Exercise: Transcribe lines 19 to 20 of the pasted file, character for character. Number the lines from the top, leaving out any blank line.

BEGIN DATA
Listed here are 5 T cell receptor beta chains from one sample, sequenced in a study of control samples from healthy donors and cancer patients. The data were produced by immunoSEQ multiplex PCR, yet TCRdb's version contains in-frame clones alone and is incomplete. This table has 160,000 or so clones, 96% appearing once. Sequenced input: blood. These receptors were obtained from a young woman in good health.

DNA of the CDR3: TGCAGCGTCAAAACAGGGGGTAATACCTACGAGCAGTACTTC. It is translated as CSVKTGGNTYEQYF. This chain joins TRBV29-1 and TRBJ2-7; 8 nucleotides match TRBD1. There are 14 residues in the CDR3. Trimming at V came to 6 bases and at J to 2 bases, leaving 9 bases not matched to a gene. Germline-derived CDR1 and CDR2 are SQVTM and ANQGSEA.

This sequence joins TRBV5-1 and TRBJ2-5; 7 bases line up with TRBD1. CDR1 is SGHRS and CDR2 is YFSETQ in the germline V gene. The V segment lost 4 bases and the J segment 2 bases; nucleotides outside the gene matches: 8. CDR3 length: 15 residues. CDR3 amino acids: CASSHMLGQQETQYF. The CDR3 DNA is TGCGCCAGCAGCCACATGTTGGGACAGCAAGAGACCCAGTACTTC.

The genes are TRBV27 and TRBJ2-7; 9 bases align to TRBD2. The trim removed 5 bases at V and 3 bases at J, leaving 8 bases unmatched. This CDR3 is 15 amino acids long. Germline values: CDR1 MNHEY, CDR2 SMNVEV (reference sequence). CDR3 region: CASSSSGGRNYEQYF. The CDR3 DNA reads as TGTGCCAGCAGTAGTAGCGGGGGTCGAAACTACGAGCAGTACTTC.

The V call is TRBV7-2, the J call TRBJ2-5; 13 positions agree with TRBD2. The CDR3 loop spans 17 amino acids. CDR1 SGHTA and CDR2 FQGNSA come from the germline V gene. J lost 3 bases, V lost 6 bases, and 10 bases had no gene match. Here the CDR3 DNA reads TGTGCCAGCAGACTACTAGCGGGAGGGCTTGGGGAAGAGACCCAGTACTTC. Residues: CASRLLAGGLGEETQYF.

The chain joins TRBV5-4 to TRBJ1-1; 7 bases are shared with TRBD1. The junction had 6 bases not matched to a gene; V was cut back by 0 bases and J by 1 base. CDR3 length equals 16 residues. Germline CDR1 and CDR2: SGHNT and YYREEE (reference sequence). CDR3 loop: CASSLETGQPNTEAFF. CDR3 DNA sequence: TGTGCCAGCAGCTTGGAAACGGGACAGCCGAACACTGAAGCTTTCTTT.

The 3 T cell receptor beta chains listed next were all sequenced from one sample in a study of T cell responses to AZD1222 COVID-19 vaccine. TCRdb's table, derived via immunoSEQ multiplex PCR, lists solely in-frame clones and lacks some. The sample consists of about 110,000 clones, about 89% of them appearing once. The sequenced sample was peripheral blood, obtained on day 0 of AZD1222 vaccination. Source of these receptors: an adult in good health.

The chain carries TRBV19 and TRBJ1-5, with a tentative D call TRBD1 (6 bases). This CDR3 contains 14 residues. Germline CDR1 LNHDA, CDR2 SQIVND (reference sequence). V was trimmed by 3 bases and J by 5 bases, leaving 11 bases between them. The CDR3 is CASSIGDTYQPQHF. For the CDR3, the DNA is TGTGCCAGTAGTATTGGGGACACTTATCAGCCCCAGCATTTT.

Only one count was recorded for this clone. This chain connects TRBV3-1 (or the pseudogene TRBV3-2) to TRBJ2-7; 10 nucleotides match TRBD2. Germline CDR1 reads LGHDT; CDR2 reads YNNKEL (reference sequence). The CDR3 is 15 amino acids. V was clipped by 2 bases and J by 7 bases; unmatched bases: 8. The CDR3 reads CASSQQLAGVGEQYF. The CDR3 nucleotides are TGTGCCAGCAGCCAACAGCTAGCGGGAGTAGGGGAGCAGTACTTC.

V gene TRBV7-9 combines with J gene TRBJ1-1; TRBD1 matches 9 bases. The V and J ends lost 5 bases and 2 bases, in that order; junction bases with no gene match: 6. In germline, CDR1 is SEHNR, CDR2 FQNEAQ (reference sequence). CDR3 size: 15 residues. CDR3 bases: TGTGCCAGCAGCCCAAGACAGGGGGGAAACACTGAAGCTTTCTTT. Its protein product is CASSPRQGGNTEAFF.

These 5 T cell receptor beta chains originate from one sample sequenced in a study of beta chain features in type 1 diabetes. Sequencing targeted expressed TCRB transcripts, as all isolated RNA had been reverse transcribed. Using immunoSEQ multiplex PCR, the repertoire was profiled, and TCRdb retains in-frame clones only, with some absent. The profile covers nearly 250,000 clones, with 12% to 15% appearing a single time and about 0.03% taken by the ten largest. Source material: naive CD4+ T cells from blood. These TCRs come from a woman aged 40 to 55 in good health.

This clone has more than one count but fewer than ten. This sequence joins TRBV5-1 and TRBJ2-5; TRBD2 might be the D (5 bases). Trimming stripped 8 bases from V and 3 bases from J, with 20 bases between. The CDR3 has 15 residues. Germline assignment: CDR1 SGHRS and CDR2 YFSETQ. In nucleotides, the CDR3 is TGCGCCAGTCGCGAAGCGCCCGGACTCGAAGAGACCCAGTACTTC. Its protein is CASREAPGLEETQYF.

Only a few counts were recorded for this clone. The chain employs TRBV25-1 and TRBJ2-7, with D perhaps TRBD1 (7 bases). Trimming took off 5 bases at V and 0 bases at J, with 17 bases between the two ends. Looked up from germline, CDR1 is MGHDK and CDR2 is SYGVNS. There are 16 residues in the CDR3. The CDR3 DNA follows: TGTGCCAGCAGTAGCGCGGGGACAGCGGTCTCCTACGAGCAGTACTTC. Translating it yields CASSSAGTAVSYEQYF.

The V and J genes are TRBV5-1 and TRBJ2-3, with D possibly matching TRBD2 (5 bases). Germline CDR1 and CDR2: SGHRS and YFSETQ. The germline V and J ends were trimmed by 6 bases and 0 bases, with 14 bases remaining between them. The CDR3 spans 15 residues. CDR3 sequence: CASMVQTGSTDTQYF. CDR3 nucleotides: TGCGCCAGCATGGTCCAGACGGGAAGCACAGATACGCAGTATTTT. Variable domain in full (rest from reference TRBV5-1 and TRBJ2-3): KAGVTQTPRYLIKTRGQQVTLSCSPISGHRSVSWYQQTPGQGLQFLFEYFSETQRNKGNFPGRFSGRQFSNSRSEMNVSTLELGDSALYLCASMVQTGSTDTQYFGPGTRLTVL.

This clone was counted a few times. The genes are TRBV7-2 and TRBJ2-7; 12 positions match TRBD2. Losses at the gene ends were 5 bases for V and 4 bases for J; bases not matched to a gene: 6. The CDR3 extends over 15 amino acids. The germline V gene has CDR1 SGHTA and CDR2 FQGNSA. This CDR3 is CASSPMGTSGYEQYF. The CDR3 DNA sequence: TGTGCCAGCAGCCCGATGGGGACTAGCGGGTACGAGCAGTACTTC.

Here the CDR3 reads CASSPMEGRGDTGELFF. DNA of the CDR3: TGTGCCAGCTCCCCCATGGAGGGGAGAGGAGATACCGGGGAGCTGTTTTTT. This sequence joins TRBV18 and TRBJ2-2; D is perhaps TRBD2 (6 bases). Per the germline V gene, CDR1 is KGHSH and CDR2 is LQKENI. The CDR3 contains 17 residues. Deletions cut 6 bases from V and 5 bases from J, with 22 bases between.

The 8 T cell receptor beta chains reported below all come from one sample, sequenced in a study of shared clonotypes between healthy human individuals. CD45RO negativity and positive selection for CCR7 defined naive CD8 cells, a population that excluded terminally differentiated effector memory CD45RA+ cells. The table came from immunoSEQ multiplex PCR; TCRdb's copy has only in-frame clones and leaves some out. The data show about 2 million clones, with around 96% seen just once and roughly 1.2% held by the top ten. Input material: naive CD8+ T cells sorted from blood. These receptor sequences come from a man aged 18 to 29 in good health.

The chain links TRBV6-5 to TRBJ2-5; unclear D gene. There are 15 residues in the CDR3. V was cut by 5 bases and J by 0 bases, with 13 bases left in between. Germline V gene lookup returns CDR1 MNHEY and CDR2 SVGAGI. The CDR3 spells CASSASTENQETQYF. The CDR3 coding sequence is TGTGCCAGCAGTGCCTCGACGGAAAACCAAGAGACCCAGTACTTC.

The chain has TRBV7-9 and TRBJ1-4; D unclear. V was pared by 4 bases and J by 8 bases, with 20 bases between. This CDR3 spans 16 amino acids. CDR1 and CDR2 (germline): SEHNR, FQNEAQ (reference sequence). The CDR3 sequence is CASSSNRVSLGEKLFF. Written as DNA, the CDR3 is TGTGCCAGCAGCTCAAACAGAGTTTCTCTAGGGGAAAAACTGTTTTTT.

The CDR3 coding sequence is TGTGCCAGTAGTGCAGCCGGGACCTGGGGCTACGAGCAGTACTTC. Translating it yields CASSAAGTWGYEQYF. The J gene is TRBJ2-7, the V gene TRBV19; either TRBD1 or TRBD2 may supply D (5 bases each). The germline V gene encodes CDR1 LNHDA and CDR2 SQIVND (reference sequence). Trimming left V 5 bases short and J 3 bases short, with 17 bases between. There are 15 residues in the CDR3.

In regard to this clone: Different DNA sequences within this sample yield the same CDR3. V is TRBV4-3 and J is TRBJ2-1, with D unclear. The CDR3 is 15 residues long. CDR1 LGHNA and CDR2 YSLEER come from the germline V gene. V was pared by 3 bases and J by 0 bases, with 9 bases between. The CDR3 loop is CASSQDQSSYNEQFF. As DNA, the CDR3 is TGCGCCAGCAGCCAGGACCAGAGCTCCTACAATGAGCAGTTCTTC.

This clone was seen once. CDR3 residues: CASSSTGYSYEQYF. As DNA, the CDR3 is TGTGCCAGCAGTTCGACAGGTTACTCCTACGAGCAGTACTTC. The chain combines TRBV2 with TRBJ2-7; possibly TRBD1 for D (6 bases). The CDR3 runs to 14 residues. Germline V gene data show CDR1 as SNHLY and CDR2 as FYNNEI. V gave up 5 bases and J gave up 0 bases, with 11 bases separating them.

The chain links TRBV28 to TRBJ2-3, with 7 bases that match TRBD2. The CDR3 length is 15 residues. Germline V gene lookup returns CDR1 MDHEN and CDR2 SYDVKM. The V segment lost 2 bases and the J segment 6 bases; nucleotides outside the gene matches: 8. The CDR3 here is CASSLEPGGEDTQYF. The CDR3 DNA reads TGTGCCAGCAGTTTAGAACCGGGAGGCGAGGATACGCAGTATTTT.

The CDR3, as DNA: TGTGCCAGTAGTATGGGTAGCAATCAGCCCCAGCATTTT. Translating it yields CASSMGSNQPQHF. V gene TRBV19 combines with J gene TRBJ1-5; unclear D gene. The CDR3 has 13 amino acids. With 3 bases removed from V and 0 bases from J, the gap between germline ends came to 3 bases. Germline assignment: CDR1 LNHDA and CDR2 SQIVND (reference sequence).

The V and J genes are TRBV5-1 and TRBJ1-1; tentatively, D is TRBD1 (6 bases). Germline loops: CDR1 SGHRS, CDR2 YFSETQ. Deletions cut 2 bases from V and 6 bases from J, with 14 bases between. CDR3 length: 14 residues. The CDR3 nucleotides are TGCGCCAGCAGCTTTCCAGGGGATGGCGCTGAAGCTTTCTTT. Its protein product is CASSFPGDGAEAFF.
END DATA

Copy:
The chain has TRBV7-9 and TRBJ1-4; D unclear. V was pared by 4 bases and J by 8 bases, with 20 bases between. This CDR3 spans 16 amino acids. CDR1 and CDR2 (germline): SEHNR, FQNEAQ (reference sequence). The CDR3 sequence is CASSSNRVSLGEKLFF. Written as DNA, the CDR3 is TGTGCCAGCAGCTCAAACAGAGTTTCTCTAGGGGAAAAACTGTTTTTT.

The CDR3 coding sequence is TGTGCCAGTAGTGCAGCCGGGACCTGGGGCTACGAGCAGTACTTC. Translating it yields CASSAAGTWGYEQYF. The J gene is TRBJ2-7, the V gene TRBV19; either TRBD1 or TRBD2 may supply D (5 bases each). The germline V gene encodes CDR1 LNHDA and CDR2 SQIVND (reference sequence). Trimming left V 5 bases short and J 3 bases short, with 17 bases between. There are 15 residues in the CDR3.